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Maratek Environmental Blog

How Does Solvent Distillation Work?

Posted by Colin Darcel

May 12, 2015 11:30:23 AM

First of all, let's look at how distillation works.

We're generally familiar with how distilled water is produced. The water is heated, and the steam or water vapor is conducted away in a tube. If the tube is looped downward and cooling is applied below the hump, the vapor is condensed and distilled water obtained. This is called "simple" distillation, i.e., removing a volatile substance (water) from non-volatile substances (lime, impurities, etc.).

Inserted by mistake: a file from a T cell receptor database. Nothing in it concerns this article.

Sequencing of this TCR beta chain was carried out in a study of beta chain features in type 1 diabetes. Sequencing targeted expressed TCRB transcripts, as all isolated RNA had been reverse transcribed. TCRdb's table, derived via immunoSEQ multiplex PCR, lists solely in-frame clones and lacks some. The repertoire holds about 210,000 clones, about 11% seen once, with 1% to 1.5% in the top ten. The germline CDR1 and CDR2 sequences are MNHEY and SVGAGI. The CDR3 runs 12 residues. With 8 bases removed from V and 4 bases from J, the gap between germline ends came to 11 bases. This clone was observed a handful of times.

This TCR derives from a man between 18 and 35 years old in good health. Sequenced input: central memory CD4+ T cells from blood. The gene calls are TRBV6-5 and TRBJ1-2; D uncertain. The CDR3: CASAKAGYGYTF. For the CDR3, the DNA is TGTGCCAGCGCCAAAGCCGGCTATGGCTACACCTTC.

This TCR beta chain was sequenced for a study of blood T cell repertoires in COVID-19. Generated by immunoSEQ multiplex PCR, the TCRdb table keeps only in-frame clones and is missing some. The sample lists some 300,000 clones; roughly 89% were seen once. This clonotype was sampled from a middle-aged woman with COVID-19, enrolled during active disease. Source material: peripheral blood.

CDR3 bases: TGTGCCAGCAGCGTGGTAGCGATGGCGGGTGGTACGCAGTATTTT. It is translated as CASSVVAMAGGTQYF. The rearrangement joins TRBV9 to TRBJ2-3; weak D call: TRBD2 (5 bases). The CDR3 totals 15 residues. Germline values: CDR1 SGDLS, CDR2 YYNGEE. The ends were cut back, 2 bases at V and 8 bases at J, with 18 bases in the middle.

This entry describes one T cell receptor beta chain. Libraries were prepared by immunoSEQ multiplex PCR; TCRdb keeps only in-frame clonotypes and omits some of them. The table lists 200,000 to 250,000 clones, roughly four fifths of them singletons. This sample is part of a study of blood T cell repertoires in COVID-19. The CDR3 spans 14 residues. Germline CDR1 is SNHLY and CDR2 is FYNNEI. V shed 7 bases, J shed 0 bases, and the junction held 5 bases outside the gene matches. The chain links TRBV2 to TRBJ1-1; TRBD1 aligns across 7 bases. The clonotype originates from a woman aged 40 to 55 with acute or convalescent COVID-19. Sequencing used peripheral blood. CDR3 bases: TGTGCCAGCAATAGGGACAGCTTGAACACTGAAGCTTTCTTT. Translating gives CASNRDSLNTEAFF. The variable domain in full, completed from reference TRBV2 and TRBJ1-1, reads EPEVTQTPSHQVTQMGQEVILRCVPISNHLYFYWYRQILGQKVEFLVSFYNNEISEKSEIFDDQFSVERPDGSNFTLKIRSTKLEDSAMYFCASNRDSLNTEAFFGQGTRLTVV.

"Fractional" distillation on the other hand is a different type of distillation used to separate mixtures of two liquids with different boiling points, such as a mixture of alcohol and water.

Wikipeadia defines fractional distillation as "the separation of a mixture into its component parts, or fractions, such as in separating chemical compounds by their boiling point by heating them to a temperature at which one or more fractions of the compound will vaporize. It is a special type of distillation. Generally the component parts boil at less than 25 °C from each other under a pressure of one atmosphere. If the difference in boiling points is greater than 25 °C, a simple distillation is used."

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Topics: Solvent Recycling & Recovery

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